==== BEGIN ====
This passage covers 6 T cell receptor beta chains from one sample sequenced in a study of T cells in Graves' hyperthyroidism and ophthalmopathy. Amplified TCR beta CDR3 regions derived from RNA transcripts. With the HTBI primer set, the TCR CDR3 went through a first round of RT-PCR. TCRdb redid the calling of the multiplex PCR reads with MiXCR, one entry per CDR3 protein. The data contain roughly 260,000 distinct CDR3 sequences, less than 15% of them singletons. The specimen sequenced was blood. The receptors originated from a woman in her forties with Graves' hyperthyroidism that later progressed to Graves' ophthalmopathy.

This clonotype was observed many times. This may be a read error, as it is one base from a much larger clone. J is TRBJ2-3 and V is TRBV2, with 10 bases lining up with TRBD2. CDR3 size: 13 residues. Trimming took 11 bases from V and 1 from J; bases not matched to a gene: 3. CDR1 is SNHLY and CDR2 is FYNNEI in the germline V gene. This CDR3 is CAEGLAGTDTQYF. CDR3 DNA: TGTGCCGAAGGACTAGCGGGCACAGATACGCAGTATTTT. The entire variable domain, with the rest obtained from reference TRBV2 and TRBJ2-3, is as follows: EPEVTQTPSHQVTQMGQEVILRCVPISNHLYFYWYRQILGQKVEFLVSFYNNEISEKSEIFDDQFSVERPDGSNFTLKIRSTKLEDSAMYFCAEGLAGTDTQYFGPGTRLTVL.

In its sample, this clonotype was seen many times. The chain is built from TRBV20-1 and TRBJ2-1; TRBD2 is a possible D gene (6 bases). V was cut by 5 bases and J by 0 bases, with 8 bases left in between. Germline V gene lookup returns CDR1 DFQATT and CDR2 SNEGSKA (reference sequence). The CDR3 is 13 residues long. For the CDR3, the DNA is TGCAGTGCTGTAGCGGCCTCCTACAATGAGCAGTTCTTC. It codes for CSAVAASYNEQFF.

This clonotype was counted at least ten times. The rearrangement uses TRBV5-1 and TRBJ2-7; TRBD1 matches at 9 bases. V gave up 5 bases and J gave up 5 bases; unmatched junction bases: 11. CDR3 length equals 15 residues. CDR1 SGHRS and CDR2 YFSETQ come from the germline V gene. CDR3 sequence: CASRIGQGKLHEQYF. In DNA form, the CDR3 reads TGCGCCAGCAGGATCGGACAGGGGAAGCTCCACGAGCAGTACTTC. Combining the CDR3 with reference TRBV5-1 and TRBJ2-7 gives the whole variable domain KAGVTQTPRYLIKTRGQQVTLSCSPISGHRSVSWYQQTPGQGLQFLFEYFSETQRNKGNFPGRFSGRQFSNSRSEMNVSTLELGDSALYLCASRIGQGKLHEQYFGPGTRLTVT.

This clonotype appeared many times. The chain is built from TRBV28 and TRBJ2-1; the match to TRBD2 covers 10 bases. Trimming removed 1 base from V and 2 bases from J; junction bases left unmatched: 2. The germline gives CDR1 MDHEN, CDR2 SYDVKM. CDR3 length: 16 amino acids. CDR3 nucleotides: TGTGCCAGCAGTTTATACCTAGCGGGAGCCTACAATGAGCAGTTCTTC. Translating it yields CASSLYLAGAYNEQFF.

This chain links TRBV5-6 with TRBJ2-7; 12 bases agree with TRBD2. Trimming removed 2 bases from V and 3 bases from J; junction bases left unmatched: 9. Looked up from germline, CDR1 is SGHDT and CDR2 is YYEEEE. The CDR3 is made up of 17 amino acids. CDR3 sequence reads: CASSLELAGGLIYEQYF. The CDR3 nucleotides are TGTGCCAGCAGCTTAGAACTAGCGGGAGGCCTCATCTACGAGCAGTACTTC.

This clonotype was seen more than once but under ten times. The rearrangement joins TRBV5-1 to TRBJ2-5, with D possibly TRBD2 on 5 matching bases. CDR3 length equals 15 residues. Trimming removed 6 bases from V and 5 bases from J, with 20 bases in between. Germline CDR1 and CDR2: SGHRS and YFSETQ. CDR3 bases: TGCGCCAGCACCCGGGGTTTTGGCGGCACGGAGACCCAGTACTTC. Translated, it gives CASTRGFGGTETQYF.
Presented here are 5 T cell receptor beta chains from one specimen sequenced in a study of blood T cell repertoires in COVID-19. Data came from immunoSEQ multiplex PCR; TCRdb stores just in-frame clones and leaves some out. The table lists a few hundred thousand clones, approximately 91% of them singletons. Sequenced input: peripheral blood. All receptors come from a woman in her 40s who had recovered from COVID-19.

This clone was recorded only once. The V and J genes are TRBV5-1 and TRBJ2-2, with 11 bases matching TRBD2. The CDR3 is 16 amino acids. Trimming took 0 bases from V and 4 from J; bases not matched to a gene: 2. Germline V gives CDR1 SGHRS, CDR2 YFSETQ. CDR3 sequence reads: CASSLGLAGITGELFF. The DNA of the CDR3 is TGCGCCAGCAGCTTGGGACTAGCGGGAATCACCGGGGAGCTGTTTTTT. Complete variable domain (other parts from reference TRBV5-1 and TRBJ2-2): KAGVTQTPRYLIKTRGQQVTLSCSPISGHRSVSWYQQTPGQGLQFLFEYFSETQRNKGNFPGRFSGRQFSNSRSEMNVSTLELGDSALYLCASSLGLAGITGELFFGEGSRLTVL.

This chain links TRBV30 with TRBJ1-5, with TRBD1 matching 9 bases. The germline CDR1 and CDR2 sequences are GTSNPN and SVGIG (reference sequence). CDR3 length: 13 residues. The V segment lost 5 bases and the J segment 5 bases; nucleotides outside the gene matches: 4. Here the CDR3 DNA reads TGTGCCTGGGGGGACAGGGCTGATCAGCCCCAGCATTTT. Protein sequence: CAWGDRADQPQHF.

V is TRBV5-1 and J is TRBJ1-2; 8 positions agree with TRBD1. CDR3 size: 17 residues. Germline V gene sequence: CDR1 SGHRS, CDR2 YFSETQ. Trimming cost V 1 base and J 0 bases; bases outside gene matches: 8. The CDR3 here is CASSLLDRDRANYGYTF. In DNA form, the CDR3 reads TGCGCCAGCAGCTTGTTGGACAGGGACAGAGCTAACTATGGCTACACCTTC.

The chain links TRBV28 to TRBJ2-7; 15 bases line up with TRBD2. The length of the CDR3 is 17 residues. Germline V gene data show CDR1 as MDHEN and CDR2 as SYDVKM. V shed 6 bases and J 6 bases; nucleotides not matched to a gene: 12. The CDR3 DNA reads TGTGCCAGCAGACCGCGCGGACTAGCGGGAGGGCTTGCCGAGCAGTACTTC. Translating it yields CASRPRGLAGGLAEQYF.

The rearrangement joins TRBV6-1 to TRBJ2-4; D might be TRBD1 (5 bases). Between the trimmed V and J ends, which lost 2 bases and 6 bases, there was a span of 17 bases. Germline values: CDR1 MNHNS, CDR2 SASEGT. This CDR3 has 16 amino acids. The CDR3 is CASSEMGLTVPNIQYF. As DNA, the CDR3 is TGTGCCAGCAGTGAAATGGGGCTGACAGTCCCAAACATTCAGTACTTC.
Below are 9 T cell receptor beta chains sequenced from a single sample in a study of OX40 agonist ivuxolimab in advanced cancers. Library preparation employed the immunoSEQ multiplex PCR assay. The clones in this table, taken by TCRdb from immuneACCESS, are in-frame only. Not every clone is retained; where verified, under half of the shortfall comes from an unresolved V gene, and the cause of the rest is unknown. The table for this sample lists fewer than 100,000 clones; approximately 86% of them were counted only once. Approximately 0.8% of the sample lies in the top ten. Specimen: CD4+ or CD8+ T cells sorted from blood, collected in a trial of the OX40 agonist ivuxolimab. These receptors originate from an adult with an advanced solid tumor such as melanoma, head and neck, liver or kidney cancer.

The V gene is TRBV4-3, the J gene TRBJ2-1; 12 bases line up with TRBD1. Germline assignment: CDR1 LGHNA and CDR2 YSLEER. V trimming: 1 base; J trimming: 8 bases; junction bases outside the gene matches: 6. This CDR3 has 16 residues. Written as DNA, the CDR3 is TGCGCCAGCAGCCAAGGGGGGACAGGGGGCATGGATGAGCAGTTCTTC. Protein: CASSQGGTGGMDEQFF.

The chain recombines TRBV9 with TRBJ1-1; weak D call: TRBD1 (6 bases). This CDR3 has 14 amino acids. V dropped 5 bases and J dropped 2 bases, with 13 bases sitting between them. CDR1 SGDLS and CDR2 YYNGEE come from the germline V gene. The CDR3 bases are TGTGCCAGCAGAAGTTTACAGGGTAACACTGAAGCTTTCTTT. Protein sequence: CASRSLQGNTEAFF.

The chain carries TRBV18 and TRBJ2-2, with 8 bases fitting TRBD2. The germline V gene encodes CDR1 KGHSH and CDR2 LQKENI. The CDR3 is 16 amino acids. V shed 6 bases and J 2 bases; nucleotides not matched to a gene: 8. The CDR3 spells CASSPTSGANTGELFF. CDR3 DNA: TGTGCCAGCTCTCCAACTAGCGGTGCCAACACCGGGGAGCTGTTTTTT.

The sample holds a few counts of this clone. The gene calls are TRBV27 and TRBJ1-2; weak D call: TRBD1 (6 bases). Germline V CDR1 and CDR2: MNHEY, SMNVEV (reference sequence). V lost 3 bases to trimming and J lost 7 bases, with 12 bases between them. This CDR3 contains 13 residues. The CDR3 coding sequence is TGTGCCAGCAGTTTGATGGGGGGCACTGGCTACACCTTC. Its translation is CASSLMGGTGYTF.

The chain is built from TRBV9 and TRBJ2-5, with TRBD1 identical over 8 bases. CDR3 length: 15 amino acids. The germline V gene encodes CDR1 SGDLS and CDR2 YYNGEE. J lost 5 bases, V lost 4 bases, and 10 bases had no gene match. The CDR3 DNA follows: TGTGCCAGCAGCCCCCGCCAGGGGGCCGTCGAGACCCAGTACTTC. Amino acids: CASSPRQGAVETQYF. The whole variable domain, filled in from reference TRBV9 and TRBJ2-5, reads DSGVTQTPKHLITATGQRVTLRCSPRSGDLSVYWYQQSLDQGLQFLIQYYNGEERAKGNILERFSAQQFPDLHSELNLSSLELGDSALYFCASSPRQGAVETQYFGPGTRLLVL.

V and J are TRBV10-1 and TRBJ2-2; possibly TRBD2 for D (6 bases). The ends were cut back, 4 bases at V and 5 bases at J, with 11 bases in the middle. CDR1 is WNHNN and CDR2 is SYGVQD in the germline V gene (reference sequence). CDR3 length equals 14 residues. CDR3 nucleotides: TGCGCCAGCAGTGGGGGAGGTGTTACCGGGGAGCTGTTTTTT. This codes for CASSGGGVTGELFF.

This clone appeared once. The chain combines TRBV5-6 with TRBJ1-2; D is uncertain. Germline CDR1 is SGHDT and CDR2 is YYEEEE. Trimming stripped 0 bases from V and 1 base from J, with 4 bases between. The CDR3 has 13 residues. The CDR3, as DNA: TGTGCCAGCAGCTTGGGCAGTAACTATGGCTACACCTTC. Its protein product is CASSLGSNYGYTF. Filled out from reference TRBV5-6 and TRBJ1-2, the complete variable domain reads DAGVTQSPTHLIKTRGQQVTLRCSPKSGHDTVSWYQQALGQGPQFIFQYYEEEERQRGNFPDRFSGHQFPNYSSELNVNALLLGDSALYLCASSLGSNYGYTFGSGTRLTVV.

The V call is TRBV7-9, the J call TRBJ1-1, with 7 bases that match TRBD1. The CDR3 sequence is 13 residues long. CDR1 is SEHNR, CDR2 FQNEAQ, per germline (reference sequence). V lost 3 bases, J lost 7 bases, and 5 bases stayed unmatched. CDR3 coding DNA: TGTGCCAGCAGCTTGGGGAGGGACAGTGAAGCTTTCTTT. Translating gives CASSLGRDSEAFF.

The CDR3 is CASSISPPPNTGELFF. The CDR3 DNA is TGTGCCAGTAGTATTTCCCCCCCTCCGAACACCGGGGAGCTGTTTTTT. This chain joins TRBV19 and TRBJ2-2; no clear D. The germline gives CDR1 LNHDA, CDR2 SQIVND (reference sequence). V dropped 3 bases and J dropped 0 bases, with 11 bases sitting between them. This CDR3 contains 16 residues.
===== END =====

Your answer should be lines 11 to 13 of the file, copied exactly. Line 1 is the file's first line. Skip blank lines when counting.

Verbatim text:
V is TRBV5-1 and J is TRBJ1-2; 8 positions agree with TRBD1. CDR3 size: 17 residues. Germline V gene sequence: CDR1 SGHRS, CDR2 YFSETQ. Trimming cost V 1 base and J 0 bases; bases outside gene matches: 8. The CDR3 here is CASSLLDRDRANYGYTF. In DNA form, the CDR3 reads TGCGCCAGCAGCTTGTTGGACAGGGACAGAGCTAACTATGGCTACACCTTC.

The chain links TRBV28 to TRBJ2-7; 15 bases line up with TRBD2. The length of the CDR3 is 17 residues. Germline V gene data show CDR1 as MDHEN and CDR2 as SYDVKM. V shed 6 bases and J 6 bases; nucleotides not matched to a gene: 12. The CDR3 DNA reads TGTGCCAGCAGACCGCGCGGACTAGCGGGAGGGCTTGCCGAGCAGTACTTC. Translating it yields CASRPRGLAGGLAEQYF.

The rearrangement joins TRBV6-1 to TRBJ2-4; D might be TRBD1 (5 bases). Between the trimmed V and J ends, which lost 2 bases and 6 bases, there was a span of 17 bases. Germline values: CDR1 MNHNS, CDR2 SASEGT. This CDR3 has 16 amino acids. The CDR3 is CASSEMGLTVPNIQYF. As DNA, the CDR3 is TGTGCCAGCAGTGAAATGGGGCTGACAGTCCCAAACATTCAGTACTTC.